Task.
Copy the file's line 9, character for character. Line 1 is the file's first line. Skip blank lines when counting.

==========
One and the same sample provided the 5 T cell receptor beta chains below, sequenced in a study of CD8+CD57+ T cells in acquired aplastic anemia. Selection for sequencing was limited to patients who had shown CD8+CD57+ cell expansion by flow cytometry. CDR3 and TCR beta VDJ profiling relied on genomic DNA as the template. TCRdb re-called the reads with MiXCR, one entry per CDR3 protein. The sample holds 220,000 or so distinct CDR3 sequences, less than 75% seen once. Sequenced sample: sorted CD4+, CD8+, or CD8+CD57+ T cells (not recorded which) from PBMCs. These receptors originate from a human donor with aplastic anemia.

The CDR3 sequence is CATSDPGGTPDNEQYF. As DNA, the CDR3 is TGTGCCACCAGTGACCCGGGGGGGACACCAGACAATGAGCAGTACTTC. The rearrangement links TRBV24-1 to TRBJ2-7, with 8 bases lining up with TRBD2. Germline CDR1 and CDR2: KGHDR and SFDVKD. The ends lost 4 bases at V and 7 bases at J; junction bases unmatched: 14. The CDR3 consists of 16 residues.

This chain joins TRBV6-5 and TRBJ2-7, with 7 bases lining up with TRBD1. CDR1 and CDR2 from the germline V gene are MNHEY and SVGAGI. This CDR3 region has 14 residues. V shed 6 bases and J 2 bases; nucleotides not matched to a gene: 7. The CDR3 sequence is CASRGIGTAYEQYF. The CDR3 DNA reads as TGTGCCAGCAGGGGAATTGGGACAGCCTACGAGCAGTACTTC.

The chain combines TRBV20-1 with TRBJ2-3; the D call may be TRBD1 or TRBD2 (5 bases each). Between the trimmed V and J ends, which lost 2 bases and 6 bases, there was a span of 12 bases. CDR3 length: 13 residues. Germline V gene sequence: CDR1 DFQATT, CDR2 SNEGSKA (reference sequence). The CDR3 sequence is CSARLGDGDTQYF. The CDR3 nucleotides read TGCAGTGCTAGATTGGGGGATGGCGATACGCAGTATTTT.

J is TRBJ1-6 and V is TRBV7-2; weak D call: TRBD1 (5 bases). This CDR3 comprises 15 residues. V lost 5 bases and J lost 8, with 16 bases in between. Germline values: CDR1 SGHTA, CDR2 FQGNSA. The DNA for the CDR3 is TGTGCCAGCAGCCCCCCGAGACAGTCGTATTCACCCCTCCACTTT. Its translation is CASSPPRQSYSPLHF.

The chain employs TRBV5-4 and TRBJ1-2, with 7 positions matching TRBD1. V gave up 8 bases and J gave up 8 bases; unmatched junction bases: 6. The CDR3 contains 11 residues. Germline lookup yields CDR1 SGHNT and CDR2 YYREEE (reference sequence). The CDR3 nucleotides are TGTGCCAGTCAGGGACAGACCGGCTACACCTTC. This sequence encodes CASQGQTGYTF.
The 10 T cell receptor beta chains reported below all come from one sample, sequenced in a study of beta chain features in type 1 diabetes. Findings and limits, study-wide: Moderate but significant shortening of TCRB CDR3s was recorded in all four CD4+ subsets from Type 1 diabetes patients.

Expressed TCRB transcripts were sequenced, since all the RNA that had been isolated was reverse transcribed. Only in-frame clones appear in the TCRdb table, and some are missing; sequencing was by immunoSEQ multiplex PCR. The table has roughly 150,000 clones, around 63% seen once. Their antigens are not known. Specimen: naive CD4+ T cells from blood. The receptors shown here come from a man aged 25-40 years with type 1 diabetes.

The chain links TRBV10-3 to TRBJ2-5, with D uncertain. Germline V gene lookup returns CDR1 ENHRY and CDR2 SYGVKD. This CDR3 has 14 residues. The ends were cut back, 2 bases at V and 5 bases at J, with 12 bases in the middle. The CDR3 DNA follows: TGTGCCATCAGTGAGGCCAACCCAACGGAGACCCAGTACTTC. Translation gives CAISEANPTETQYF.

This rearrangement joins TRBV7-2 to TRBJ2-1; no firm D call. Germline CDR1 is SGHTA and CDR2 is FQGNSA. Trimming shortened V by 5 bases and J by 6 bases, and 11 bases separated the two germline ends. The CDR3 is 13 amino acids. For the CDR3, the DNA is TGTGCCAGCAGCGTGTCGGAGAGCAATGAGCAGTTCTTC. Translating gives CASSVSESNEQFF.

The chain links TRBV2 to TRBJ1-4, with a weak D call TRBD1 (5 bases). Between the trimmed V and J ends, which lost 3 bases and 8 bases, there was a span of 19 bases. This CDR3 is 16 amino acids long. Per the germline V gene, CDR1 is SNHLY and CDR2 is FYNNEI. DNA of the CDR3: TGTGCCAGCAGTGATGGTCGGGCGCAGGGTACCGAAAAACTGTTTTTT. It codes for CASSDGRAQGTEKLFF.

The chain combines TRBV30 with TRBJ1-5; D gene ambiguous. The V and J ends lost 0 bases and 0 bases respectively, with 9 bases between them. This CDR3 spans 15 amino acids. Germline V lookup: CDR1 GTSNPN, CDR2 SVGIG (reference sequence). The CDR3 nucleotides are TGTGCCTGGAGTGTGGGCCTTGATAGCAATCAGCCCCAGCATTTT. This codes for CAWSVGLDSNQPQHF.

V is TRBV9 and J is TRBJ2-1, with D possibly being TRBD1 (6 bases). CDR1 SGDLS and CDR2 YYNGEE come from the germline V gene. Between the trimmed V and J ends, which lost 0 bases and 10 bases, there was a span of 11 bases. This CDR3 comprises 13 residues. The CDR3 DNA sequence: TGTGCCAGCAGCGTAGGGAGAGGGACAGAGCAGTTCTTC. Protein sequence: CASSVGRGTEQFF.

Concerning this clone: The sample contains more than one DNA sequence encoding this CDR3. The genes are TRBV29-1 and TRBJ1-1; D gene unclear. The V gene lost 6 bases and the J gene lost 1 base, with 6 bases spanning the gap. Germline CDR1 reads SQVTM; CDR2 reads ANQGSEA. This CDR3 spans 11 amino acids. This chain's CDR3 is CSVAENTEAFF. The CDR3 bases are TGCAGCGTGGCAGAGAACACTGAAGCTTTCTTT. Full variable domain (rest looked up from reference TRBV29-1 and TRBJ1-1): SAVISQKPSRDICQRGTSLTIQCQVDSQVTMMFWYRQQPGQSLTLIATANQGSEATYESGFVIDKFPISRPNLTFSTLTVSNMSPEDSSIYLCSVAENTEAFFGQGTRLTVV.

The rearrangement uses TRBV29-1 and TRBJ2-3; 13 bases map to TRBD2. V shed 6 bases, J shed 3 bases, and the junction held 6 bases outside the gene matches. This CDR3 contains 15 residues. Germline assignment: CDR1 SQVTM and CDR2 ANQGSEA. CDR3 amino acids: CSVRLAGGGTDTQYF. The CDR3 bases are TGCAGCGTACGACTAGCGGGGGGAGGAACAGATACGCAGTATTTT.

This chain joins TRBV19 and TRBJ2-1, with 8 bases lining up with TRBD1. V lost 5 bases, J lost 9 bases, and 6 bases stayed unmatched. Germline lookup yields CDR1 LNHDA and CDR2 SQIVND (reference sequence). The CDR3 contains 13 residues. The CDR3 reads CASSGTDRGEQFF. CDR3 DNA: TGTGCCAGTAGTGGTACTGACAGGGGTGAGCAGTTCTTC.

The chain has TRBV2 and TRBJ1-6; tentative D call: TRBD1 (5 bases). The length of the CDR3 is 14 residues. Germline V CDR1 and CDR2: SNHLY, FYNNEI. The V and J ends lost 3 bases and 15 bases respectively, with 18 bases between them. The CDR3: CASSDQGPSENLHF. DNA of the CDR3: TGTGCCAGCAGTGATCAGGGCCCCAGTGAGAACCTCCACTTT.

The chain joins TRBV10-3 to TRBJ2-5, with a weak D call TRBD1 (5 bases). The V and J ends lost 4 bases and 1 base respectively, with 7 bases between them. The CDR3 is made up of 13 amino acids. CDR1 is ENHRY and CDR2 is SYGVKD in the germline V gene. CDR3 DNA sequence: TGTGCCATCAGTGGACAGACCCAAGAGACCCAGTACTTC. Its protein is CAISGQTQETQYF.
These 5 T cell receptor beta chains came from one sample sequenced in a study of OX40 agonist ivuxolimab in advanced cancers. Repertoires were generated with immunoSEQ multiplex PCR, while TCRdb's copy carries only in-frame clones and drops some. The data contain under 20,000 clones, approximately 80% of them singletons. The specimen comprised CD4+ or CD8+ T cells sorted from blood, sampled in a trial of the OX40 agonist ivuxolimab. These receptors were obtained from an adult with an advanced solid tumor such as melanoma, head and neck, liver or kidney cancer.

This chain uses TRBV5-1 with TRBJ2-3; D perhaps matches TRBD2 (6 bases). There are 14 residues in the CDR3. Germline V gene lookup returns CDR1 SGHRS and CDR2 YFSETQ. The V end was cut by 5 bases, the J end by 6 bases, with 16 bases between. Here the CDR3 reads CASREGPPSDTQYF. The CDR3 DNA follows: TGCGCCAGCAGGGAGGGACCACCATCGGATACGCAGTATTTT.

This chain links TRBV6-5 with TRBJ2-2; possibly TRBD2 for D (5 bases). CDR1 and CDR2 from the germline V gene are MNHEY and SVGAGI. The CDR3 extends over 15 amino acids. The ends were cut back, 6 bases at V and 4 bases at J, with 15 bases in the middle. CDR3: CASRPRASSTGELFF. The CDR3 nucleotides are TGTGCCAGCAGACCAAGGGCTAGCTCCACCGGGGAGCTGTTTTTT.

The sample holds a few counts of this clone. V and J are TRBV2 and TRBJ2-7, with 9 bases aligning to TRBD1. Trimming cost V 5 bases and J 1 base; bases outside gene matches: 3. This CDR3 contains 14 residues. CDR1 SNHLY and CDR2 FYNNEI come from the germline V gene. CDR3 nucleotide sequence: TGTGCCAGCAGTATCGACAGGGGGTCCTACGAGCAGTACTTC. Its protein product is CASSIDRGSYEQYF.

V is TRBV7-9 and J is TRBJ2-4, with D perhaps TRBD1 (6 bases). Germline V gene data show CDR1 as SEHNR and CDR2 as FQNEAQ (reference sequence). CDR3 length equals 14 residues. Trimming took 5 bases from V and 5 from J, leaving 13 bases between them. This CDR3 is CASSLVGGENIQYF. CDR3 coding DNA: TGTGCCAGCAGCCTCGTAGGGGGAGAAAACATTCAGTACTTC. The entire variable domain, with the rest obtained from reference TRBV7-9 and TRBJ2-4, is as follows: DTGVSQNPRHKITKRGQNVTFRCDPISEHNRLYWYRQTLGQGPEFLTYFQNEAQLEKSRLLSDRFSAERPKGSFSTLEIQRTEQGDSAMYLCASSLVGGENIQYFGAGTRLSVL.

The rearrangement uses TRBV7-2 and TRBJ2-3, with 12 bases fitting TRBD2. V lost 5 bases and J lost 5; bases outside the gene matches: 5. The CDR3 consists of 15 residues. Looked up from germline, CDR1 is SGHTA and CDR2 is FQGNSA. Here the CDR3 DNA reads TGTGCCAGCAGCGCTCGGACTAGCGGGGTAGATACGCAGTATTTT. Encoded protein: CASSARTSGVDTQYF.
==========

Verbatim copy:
The chain links TRBV10-3 to TRBJ2-5, with D uncertain. Germline V gene lookup returns CDR1 ENHRY and CDR2 SYGVKD. This CDR3 has 14 residues. The ends were cut back, 2 bases at V and 5 bases at J, with 12 bases in the middle. The CDR3 DNA follows: TGTGCCATCAGTGAGGCCAACCCAACGGAGACCCAGTACTTC. Translation gives CAISEANPTETQYF.